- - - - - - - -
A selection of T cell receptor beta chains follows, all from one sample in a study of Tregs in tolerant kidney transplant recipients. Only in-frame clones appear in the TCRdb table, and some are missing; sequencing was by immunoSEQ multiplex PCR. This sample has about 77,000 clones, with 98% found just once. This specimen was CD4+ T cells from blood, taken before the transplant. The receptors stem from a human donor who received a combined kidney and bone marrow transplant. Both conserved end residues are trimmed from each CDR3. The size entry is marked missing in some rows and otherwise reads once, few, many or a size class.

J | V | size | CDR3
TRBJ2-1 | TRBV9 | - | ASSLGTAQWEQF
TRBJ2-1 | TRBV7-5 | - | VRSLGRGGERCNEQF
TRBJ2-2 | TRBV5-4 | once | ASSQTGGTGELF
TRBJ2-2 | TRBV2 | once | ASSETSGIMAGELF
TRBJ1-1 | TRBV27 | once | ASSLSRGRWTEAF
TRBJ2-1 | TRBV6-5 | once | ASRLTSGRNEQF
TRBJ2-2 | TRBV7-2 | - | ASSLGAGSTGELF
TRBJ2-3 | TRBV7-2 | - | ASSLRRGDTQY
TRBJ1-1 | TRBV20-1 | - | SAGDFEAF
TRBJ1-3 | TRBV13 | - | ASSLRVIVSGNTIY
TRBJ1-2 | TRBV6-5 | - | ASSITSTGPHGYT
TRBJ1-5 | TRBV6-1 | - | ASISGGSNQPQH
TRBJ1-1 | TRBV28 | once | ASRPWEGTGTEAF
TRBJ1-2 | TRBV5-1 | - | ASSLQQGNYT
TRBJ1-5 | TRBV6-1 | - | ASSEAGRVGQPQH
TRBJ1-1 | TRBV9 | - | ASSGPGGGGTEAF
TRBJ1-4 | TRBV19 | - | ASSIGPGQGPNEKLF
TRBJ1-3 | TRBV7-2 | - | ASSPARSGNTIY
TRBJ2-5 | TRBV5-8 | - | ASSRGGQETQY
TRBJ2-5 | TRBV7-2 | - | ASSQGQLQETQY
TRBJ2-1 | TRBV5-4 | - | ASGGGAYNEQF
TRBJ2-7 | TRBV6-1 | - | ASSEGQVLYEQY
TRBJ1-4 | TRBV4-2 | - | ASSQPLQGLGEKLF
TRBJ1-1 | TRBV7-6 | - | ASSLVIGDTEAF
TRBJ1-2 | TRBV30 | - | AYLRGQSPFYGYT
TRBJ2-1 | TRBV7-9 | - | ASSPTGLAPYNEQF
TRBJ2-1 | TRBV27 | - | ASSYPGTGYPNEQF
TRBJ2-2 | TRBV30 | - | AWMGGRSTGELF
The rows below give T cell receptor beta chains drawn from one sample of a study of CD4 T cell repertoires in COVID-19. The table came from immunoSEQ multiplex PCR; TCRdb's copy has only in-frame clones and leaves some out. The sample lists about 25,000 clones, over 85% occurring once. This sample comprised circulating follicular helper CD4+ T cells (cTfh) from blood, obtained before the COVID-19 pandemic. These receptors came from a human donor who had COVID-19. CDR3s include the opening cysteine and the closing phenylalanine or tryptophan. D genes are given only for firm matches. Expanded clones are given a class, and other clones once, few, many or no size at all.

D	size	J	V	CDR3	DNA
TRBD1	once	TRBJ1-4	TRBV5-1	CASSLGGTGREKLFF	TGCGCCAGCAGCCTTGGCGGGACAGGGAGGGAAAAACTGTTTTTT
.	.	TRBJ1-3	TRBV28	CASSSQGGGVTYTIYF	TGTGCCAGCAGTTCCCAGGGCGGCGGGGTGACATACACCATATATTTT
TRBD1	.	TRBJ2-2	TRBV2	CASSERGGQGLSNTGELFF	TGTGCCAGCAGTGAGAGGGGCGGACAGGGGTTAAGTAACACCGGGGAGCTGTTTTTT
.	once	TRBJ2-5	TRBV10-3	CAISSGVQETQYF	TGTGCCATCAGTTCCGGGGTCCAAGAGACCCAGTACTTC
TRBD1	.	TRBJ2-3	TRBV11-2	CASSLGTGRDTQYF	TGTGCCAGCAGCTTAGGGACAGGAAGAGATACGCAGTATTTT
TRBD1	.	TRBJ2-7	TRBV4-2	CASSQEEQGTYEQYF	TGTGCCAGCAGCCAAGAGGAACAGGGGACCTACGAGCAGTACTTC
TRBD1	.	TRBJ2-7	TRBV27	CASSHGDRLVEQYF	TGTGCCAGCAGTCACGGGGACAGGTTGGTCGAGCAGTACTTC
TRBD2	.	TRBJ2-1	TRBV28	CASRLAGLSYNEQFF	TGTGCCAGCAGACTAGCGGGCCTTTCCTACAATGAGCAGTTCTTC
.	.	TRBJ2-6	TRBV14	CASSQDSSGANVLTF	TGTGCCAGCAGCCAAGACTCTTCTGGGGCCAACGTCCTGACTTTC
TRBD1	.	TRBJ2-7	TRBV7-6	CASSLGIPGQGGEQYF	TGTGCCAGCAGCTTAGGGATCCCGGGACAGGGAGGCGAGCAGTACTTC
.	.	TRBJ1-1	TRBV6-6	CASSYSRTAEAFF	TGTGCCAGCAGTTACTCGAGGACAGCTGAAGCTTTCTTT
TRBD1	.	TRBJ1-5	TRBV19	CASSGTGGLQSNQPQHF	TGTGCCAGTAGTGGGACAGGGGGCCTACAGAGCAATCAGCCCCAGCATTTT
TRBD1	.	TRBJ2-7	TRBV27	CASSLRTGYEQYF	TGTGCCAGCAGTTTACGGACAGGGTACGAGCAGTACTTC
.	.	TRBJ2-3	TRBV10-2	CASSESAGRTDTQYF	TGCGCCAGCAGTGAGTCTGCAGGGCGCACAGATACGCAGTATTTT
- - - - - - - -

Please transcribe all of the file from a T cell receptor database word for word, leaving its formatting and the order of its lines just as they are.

A selection of T cell receptor beta chains follows, all from one sample in a study of Tregs in tolerant kidney transplant recipients. Only in-frame clones appear in the TCRdb table, and some are missing; sequencing was by immunoSEQ multiplex PCR. This sample has about 77,000 clones, with 98% found just once. This specimen was CD4+ T cells from blood, taken before the transplant. The receptors stem from a human donor who received a combined kidney and bone marrow transplant. Both conserved end residues are trimmed from each CDR3. The size entry is marked missing in some rows and otherwise reads once, few, many or a size class.

J | V | size | CDR3
TRBJ2-1 | TRBV9 | - | ASSLGTAQWEQF
TRBJ2-1 | TRBV7-5 | - | VRSLGRGGERCNEQF
TRBJ2-2 | TRBV5-4 | once | ASSQTGGTGELF
TRBJ2-2 | TRBV2 | once | ASSETSGIMAGELF
TRBJ1-1 | TRBV27 | once | ASSLSRGRWTEAF
TRBJ2-1 | TRBV6-5 | once | ASRLTSGRNEQF
TRBJ2-2 | TRBV7-2 | - | ASSLGAGSTGELF
TRBJ2-3 | TRBV7-2 | - | ASSLRRGDTQY
TRBJ1-1 | TRBV20-1 | - | SAGDFEAF
TRBJ1-3 | TRBV13 | - | ASSLRVIVSGNTIY
TRBJ1-2 | TRBV6-5 | - | ASSITSTGPHGYT
TRBJ1-5 | TRBV6-1 | - | ASISGGSNQPQH
TRBJ1-1 | TRBV28 | once | ASRPWEGTGTEAF
TRBJ1-2 | TRBV5-1 | - | ASSLQQGNYT
TRBJ1-5 | TRBV6-1 | - | ASSEAGRVGQPQH
TRBJ1-1 | TRBV9 | - | ASSGPGGGGTEAF
TRBJ1-4 | TRBV19 | - | ASSIGPGQGPNEKLF
TRBJ1-3 | TRBV7-2 | - | ASSPARSGNTIY
TRBJ2-5 | TRBV5-8 | - | ASSRGGQETQY
TRBJ2-5 | TRBV7-2 | - | ASSQGQLQETQY
TRBJ2-1 | TRBV5-4 | - | ASGGGAYNEQF
TRBJ2-7 | TRBV6-1 | - | ASSEGQVLYEQY
TRBJ1-4 | TRBV4-2 | - | ASSQPLQGLGEKLF
TRBJ1-1 | TRBV7-6 | - | ASSLVIGDTEAF
TRBJ1-2 | TRBV30 | - | AYLRGQSPFYGYT
TRBJ2-1 | TRBV7-9 | - | ASSPTGLAPYNEQF
TRBJ2-1 | TRBV27 | - | ASSYPGTGYPNEQF
TRBJ2-2 | TRBV30 | - | AWMGGRSTGELF
The rows below give T cell receptor beta chains drawn from one sample of a study of CD4 T cell repertoires in COVID-19. The table came from immunoSEQ multiplex PCR; TCRdb's copy has only in-frame clones and leaves some out. The sample lists about 25,000 clones, over 85% occurring once. This sample comprised circulating follicular helper CD4+ T cells (cTfh) from blood, obtained before the COVID-19 pandemic. These receptors came from a human donor who had COVID-19. CDR3s include the opening cysteine and the closing phenylalanine or tryptophan. D genes are given only for firm matches. Expanded clones are given a class, and other clones once, few, many or no size at all.

D	size	J	V	CDR3	DNA
TRBD1	once	TRBJ1-4	TRBV5-1	CASSLGGTGREKLFF	TGCGCCAGCAGCCTTGGCGGGACAGGGAGGGAAAAACTGTTTTTT
.	.	TRBJ1-3	TRBV28	CASSSQGGGVTYTIYF	TGTGCCAGCAGTTCCCAGGGCGGCGGGGTGACATACACCATATATTTT
TRBD1	.	TRBJ2-2	TRBV2	CASSERGGQGLSNTGELFF	TGTGCCAGCAGTGAGAGGGGCGGACAGGGGTTAAGTAACACCGGGGAGCTGTTTTTT
.	once	TRBJ2-5	TRBV10-3	CAISSGVQETQYF	TGTGCCATCAGTTCCGGGGTCCAAGAGACCCAGTACTTC
TRBD1	.	TRBJ2-3	TRBV11-2	CASSLGTGRDTQYF	TGTGCCAGCAGCTTAGGGACAGGAAGAGATACGCAGTATTTT
TRBD1	.	TRBJ2-7	TRBV4-2	CASSQEEQGTYEQYF	TGTGCCAGCAGCCAAGAGGAACAGGGGACCTACGAGCAGTACTTC
TRBD1	.	TRBJ2-7	TRBV27	CASSHGDRLVEQYF	TGTGCCAGCAGTCACGGGGACAGGTTGGTCGAGCAGTACTTC
TRBD2	.	TRBJ2-1	TRBV28	CASRLAGLSYNEQFF	TGTGCCAGCAGACTAGCGGGCCTTTCCTACAATGAGCAGTTCTTC
.	.	TRBJ2-6	TRBV14	CASSQDSSGANVLTF	TGTGCCAGCAGCCAAGACTCTTCTGGGGCCAACGTCCTGACTTTC
TRBD1	.	TRBJ2-7	TRBV7-6	CASSLGIPGQGGEQYF	TGTGCCAGCAGCTTAGGGATCCCGGGACAGGGAGGCGAGCAGTACTTC
.	.	TRBJ1-1	TRBV6-6	CASSYSRTAEAFF	TGTGCCAGCAGTTACTCGAGGACAGCTGAAGCTTTCTTT
TRBD1	.	TRBJ1-5	TRBV19	CASSGTGGLQSNQPQHF	TGTGCCAGTAGTGGGACAGGGGGCCTACAGAGCAATCAGCCCCAGCATTTT
TRBD1	.	TRBJ2-7	TRBV27	CASSLRTGYEQYF	TGTGCCAGCAGTTTACGGACAGGGTACGAGCAGTACTTC
.	.	TRBJ2-3	TRBV10-2	CASSESAGRTDTQYF	TGCGCCAGCAGTGAGTCTGCAGGGCGCACAGATACGCAGTATTTT